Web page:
As with any tool, it can be abused (like using a wrench to hammer a nail into a wall, or worse). But these abuses, I believe, do not negate the value of the tool itself. There are over 10 million auto accidents in the U.S. each year, resulting in nearly 40,000 deaths. Yet, there are not many of us who would advocate getting rid of motor vehicles. They serve a larger good that, for most of us, outweighs the potential for abuse. Plus, car manufacturers and the government are working constantly at trying to make them safer and less harmful to the environment (note: the number of auto accidents has remained relatively steady since 1995, though the number of accidents resulting in deaths has steadily declined).

My point is that social media serves a greater good in connecting people across geography, cultures, and ideologies (and all sorts of other –ologies). It is often through social media that I have learned that a friend or loved one is going through a difficult time. I’m able to offer moral and spiritual support to them immediately by responding to something they’ve posted. I’m much better at wishing people happy birthday because I get a notice about it on Facebook (I’m notoriously bad at remembering birthdays, including my own!). I am able to celebrate the every day joys with people because they posted it on Twitter, where I would otherwise never have known that my friend’s baby in New York took his first steps only a few moments before.

There are some folks who have forsworn all things internet. When we listen to the news, we hear about all sorts of evil things that are done through social media (bullying in our schools and places of work, predators engaging in unspeakable conversations and acts with our children, people’s livelihoods being decimated because of unscrupulous acts by immoral people, etc.). But, as with any “tool” there are bound to be those who find ways of abusing its goodness. As with any tool, we must be able to discern its proper use and protect ourselves against those who cannot seem to help themselves in finding ways to ruin it for everyone else. In other words, as with anything in life, we must use our common sense and avoid over exposing ourselves to potential dangers (like wearing a seat belt when you’re in a car, or wearing a helmet on a motorcycle—that might be a sore subject in Arizona, I know).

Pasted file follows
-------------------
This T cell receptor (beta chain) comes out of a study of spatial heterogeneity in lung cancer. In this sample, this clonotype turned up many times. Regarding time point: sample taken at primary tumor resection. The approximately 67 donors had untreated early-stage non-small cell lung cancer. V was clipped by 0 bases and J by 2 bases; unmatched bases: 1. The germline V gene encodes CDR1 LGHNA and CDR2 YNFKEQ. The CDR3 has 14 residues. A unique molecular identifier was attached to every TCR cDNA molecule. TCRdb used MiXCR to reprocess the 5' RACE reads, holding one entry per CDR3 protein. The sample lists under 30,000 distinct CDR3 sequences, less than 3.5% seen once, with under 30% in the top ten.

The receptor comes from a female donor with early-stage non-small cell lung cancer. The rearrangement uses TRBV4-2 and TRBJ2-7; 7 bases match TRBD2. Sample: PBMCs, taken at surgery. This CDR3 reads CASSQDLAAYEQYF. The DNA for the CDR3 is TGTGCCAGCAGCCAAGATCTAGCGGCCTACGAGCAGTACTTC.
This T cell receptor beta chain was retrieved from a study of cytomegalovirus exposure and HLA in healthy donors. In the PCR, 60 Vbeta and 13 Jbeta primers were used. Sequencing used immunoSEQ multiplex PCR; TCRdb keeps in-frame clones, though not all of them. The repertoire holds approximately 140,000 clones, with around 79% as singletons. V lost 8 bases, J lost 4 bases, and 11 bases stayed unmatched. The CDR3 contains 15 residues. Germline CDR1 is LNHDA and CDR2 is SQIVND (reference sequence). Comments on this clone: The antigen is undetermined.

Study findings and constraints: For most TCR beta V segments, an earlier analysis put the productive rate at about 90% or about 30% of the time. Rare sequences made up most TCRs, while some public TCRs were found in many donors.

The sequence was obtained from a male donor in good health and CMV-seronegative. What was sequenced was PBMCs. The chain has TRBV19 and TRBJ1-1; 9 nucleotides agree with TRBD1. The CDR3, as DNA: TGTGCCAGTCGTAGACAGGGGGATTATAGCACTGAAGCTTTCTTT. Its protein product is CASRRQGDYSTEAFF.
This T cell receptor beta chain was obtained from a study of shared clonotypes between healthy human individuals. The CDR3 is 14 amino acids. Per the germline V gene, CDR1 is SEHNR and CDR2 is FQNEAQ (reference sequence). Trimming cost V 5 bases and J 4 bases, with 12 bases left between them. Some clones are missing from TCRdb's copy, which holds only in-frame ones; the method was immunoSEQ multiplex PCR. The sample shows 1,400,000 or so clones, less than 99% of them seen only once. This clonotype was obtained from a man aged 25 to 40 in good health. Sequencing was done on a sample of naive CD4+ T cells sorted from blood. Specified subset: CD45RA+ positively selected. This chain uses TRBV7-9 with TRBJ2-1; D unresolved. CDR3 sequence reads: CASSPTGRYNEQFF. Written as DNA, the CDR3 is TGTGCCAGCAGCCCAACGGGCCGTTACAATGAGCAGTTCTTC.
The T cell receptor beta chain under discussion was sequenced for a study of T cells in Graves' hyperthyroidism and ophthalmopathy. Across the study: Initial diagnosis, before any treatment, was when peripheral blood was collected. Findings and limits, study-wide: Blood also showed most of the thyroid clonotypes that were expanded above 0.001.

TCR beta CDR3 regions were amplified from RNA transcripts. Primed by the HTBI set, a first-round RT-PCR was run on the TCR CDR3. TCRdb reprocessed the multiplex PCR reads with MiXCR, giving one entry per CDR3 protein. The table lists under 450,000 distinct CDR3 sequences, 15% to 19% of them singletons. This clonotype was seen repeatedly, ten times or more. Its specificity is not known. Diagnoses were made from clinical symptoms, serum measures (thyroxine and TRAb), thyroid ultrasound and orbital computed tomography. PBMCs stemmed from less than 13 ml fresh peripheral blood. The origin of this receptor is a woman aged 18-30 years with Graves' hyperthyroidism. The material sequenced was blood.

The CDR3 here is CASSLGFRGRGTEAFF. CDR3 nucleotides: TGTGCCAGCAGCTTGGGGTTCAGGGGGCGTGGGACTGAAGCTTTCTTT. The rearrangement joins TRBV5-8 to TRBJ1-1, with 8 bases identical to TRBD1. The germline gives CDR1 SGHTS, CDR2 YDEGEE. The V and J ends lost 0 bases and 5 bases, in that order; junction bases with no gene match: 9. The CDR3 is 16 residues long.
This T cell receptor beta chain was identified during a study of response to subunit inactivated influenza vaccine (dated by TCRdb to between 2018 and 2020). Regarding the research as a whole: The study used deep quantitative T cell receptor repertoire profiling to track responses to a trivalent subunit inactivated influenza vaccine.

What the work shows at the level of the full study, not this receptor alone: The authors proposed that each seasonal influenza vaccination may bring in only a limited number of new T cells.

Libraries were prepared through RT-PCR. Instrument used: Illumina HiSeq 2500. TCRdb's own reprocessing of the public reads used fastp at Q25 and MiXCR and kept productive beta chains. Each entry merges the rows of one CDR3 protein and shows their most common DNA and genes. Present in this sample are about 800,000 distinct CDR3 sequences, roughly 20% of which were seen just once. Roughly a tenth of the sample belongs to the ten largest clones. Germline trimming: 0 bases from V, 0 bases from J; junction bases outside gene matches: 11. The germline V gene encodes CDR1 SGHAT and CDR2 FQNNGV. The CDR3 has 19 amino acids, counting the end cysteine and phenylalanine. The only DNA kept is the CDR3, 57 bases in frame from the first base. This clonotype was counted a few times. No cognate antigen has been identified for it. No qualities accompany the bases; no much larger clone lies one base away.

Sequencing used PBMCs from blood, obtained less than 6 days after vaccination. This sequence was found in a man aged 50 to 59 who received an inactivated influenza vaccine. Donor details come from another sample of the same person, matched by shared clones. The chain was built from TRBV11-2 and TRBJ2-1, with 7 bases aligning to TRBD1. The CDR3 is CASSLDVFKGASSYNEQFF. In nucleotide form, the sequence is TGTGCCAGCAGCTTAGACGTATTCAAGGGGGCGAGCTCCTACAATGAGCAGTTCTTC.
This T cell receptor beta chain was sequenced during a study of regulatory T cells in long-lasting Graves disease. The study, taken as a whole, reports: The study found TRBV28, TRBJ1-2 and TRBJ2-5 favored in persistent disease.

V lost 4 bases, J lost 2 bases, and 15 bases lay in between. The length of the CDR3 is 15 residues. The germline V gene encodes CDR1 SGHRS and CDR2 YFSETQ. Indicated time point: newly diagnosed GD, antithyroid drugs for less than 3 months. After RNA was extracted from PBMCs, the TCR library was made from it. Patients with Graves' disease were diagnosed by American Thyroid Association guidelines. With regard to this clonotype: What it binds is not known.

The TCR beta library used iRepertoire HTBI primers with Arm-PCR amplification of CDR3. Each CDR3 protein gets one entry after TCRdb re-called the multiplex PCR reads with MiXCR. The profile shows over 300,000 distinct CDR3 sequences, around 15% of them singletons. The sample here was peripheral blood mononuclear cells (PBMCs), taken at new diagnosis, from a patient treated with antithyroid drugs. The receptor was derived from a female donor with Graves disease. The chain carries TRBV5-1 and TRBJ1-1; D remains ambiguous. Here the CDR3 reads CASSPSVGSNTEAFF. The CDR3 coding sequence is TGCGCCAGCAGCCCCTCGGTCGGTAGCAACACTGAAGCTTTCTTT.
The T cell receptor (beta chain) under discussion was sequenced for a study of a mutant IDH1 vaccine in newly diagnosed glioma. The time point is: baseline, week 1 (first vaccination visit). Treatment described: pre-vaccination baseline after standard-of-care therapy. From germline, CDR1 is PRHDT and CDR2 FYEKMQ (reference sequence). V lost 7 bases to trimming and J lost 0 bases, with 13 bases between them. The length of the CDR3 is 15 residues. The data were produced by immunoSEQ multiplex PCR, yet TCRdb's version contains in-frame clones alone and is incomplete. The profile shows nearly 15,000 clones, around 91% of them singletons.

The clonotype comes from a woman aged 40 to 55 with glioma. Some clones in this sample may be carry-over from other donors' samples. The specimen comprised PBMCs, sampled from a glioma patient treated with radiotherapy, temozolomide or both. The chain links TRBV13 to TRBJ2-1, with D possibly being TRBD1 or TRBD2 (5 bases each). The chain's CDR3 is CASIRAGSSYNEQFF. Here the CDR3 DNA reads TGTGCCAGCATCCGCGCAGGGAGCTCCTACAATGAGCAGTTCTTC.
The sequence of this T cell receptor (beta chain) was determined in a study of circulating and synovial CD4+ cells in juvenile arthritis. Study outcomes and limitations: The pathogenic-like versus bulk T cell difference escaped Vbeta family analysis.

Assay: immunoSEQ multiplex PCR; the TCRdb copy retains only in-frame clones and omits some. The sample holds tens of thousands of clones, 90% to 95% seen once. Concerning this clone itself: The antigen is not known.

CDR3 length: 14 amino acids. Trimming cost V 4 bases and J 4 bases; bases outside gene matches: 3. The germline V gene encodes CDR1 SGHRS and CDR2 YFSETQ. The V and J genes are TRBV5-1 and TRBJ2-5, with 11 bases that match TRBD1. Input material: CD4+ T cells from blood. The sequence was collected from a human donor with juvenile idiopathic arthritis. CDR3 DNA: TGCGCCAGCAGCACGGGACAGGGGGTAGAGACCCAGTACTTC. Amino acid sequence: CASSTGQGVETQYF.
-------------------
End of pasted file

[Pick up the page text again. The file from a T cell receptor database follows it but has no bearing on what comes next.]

These social media tools can help promote a sense connection and community, or encourage existing communities when we aren’t able to be together face-to-face. If you are on Facebook or Twitter, I invite you to “friend” or “follow” me, if you wish, and let’s try to build a better community of faith as we seek to continue the work of transformation into which we have been invited by God. If you are not already on these social sites, I invite you to check them out for yourself and see if either might be tools to help you connect with people in your life you aren’t able to see often. If you want nothing to do with any of this, I invite you to then have nothing to do with it. Either way, I’ll see you IRL (“In Real Life”) on Sunday.

Shalom!